The Onion Effect

Now that my house is on the market and everything is in limbo, I have nothing but time on my hands.  Which can only mean one thing.  Plenty of time to write. 

I’ve finished “Dolly” and have begun submitting to agents. With a potential move in my future, I’m not comfortable diving into the depths of “The Weight She Carries”. So, I’ve returned to short stories.  At first, it was a struggle. Every short grew too big, but I’ve settled in and am going full force.  Did I mention that I’m having the time of my life?

 Short story composition is a different mindset than novels.  It’s more than just a story told with fewer words.  It is an art of concision.  Every detail mentioned needs to have a place.  A point, if you will. Waste not one word.  In the story I’m working on, currently untitled, I mentioned a carved wood table in description and then kicked myself for adding a pointless detail. Ah, but it never works that way and the simple mention has become a major theme.  To misquote Hannibal in “The A-Team”, “I love it when a story comes together.”

 While working on this new story, I’ve found a tool that I heavily rely on in all my writing, novel or short.  Flashbacks.  Shall I hide my head in shame now or may I explain myself?

I love flashbacks and find that most of my works are told through flashbacks, starting at the action and revealing what brought the character to that point. I call it “The Onion Effect” in which stories are layers peeled back with flashbacks to create an understanding of what makes reality. 

Trust me, I’ve read every article that explains why flashbacks, overused or at all, are bad tools and should be used sparingly because they are tedious to read. I’ve tried hard to write a straight story, taking a character from Point A to Point B.  It’s an unnatural style for me because so much understanding is left out.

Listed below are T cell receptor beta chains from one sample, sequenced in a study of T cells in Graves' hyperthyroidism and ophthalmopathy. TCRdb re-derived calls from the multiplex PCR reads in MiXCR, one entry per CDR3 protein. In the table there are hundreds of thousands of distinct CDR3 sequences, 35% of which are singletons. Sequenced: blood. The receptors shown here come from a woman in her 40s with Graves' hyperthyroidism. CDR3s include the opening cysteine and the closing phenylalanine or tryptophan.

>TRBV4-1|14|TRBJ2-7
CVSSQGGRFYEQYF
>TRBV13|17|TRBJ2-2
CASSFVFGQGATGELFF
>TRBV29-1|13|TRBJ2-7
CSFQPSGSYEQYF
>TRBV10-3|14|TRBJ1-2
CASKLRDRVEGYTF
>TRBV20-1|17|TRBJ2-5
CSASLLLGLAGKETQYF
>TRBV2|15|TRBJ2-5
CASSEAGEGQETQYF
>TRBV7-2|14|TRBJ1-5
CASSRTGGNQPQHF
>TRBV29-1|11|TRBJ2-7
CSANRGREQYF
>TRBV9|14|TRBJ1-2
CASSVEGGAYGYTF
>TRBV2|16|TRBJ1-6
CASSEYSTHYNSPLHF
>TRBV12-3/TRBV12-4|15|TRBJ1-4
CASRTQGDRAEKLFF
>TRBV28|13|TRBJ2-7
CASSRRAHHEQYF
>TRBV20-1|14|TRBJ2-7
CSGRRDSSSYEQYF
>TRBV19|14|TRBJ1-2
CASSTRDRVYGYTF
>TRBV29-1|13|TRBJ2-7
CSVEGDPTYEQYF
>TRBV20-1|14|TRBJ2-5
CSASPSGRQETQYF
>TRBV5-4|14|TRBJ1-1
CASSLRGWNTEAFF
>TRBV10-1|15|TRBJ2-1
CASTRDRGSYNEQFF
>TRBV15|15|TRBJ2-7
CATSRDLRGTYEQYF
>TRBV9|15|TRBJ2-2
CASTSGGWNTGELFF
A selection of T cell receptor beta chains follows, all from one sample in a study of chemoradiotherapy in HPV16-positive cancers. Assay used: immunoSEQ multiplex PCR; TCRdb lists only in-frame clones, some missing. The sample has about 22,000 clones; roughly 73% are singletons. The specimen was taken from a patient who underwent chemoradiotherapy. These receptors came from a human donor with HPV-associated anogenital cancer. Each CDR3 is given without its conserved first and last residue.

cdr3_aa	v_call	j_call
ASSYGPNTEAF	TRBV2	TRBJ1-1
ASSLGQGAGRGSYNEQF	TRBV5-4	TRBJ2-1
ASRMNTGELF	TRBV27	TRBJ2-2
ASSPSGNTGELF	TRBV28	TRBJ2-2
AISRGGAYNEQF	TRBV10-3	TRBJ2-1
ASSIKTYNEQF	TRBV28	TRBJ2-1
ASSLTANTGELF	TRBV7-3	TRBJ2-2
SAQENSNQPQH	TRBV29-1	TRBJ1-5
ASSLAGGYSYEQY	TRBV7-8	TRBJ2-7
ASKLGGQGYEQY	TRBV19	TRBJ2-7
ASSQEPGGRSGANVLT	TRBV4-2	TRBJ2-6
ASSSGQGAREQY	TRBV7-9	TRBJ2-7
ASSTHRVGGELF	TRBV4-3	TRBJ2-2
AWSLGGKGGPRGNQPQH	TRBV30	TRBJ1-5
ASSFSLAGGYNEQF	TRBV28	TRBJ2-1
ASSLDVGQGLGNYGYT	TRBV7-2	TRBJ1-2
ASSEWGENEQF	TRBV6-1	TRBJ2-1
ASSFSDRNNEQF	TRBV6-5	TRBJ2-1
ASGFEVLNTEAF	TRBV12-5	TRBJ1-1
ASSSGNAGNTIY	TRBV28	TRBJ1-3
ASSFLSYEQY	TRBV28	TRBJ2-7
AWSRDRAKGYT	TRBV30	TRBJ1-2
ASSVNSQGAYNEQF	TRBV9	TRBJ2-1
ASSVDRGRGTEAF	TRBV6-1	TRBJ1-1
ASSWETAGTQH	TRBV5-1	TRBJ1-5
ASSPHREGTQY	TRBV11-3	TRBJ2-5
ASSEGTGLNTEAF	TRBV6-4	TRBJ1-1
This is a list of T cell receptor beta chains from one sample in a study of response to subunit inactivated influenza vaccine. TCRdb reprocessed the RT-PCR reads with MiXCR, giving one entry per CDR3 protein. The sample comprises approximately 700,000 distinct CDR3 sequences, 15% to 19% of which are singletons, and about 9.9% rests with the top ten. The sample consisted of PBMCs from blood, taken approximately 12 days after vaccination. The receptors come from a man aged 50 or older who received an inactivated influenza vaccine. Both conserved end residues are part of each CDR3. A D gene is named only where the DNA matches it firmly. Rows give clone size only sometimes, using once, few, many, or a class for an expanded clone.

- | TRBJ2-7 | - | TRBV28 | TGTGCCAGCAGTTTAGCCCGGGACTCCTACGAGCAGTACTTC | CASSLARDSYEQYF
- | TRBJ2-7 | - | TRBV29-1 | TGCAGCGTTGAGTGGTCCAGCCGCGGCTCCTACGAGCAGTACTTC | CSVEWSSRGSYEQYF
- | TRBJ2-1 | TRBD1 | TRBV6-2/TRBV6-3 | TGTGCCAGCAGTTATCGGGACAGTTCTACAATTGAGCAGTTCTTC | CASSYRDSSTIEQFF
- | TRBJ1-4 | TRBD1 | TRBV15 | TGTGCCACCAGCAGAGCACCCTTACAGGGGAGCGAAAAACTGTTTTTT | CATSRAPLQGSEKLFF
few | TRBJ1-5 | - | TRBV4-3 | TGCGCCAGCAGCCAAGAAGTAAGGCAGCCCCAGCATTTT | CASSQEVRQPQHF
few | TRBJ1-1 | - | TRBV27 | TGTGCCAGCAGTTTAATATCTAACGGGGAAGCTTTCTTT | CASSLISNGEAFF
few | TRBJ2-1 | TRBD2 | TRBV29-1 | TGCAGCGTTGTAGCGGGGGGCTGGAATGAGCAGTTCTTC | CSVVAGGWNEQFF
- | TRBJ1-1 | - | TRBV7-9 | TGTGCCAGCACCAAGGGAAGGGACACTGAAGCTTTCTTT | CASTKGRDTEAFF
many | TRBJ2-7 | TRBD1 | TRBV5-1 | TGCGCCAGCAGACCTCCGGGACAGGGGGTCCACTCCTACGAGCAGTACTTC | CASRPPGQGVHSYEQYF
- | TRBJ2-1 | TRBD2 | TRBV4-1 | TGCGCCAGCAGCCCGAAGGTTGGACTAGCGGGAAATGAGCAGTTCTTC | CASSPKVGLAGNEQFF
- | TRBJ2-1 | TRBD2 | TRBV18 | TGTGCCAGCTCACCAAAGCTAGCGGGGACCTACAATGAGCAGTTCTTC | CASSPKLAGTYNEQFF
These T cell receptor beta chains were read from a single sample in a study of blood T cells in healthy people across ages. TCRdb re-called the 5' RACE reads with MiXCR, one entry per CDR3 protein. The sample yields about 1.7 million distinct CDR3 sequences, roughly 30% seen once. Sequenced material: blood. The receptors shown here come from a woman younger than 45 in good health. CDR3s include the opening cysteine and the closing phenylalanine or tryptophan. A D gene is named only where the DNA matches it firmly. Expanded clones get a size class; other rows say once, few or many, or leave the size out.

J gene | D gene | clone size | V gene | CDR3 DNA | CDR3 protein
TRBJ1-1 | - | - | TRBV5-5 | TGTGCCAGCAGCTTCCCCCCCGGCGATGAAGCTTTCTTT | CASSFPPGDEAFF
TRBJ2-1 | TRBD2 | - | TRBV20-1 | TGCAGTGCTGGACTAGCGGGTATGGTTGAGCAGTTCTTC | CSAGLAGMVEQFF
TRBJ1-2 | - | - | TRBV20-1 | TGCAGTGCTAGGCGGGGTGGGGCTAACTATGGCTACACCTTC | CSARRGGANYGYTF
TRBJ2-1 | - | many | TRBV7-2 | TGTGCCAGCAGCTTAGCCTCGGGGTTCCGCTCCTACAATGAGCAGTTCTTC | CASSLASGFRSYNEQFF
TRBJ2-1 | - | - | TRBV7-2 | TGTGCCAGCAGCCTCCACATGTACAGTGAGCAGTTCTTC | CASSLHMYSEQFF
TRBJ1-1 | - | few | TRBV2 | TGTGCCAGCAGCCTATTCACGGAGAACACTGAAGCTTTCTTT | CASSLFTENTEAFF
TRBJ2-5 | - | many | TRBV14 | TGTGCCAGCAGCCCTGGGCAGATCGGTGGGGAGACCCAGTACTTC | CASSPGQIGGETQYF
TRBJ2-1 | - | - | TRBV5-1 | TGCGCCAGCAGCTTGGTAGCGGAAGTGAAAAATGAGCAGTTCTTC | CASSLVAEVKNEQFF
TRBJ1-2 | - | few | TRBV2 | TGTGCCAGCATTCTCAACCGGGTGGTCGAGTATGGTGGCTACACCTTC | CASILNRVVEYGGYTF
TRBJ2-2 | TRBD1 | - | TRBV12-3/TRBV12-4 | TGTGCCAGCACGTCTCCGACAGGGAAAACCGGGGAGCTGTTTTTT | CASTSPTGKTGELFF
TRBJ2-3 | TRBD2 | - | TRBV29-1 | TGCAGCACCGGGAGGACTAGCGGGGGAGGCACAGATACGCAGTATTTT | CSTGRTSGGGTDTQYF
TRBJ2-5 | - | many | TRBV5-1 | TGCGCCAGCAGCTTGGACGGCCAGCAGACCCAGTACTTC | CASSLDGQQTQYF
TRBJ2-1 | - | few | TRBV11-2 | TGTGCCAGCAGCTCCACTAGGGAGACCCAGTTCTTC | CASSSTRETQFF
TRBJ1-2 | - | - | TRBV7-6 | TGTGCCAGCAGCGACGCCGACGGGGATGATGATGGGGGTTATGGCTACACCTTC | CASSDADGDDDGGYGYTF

To show a woman on a date with a seedy man who winks and smiles and makes stupid jokes.  A man who is balding and beer bellied who grabs her knee and squeezes.  A man she isn’t attracted too…yet takes home for the night, doesn’t make sense.  Not unless the reader understands her insecurity since the divorce.  The lingering words her ex left to nag in the back of her mind.  The way her jeans are pinching at the waist because they are too small.  The lack of money in her checking account for a new pair because her minimum wage job doesn’t allow her the luxury.  The minimum wage job because she never had a job.  Because she married out of high school.  Because she had her first child at 18. 

 All the thoughts of the past that influence her choices of the future.  Peeling back the layers to find the core of the one night stand she was about to have because she wanted one night away from it all. 

 Will this be detrimental to my success in the end?  I guess only time will tell.

“Know the rules well, so you can break them effectively.”  ~Dalai Lama XIV

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About author A. Lynn

A. Lynn has enjoyed the craft of writing since she finished the songs in Barry Manilow's songs as a five year old, prancing around her grandparents rural farm. Her style has changed as she's grown up. In the past ten years, she's experimented until finding her style and voice. Now, she's ready to take an effort to share her stories with the world. amberlynnk@yahoo.com View all posts by author A. Lynn

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